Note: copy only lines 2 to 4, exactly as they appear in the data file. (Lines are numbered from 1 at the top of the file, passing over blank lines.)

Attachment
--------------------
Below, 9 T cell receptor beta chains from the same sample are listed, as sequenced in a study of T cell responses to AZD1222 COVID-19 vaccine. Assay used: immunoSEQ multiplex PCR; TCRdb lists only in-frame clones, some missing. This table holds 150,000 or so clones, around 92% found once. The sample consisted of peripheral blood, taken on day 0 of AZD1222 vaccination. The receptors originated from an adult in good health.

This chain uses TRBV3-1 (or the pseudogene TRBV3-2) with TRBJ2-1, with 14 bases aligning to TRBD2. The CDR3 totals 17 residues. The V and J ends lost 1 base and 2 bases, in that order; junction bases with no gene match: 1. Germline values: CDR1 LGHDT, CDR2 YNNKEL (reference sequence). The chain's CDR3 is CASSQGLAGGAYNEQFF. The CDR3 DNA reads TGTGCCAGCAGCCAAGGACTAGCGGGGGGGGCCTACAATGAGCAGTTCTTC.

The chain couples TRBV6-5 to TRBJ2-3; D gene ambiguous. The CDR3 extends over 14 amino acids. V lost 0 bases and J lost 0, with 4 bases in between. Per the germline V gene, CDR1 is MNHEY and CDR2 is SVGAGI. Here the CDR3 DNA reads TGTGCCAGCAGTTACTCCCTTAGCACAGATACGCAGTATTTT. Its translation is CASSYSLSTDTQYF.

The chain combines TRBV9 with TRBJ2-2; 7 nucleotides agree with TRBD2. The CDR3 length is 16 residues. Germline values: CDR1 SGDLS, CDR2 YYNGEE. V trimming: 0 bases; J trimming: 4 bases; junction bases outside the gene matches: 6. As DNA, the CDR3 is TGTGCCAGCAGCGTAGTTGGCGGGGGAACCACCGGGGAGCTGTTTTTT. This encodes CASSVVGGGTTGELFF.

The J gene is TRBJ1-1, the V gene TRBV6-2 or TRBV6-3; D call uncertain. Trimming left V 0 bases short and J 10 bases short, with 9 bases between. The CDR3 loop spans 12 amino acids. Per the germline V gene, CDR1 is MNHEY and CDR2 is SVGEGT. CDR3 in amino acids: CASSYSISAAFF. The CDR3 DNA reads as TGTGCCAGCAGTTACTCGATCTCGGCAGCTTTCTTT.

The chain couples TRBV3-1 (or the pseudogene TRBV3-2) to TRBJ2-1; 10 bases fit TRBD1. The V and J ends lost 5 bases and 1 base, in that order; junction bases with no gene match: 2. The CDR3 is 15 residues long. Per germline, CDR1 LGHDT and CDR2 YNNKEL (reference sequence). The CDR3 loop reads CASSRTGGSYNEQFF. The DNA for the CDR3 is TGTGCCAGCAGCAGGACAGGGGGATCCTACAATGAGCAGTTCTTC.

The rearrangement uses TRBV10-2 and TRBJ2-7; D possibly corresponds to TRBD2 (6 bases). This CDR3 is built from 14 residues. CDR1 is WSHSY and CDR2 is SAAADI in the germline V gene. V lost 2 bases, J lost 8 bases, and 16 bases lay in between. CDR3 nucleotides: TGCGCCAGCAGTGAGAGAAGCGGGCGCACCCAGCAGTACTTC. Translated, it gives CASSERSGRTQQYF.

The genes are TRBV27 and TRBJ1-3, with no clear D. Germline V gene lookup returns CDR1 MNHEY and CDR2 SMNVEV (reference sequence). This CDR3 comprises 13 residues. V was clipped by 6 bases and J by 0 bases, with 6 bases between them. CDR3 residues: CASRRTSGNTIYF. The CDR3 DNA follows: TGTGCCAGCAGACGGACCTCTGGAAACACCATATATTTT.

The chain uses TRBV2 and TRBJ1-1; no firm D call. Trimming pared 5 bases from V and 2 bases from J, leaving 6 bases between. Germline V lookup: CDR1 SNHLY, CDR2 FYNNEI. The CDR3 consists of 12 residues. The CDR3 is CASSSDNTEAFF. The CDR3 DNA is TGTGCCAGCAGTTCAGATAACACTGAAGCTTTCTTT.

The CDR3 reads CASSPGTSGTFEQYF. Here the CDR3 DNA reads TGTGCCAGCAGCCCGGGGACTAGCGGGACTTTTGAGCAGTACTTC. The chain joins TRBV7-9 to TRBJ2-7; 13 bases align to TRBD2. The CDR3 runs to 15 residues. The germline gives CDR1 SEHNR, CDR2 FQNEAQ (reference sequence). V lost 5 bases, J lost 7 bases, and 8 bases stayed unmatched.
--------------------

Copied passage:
This chain uses TRBV3-1 (or the pseudogene TRBV3-2) with TRBJ2-1, with 14 bases aligning to TRBD2. The CDR3 totals 17 residues. The V and J ends lost 1 base and 2 bases, in that order; junction bases with no gene match: 1. Germline values: CDR1 LGHDT, CDR2 YNNKEL (reference sequence). The chain's CDR3 is CASSQGLAGGAYNEQFF. The CDR3 DNA reads TGTGCCAGCAGCCAAGGACTAGCGGGGGGGGCCTACAATGAGCAGTTCTTC.

The chain couples TRBV6-5 to TRBJ2-3; D gene ambiguous. The CDR3 extends over 14 amino acids. V lost 0 bases and J lost 0, with 4 bases in between. Per the germline V gene, CDR1 is MNHEY and CDR2 is SVGAGI. Here the CDR3 DNA reads TGTGCCAGCAGTTACTCCCTTAGCACAGATACGCAGTATTTT. Its translation is CASSYSLSTDTQYF.

The chain combines TRBV9 with TRBJ2-2; 7 nucleotides agree with TRBD2. The CDR3 length is 16 residues. Germline values: CDR1 SGDLS, CDR2 YYNGEE. V trimming: 0 bases; J trimming: 4 bases; junction bases outside the gene matches: 6. As DNA, the CDR3 is TGTGCCAGCAGCGTAGTTGGCGGGGGAACCACCGGGGAGCTGTTTTTT. This encodes CASSVVGGGTTGELFF.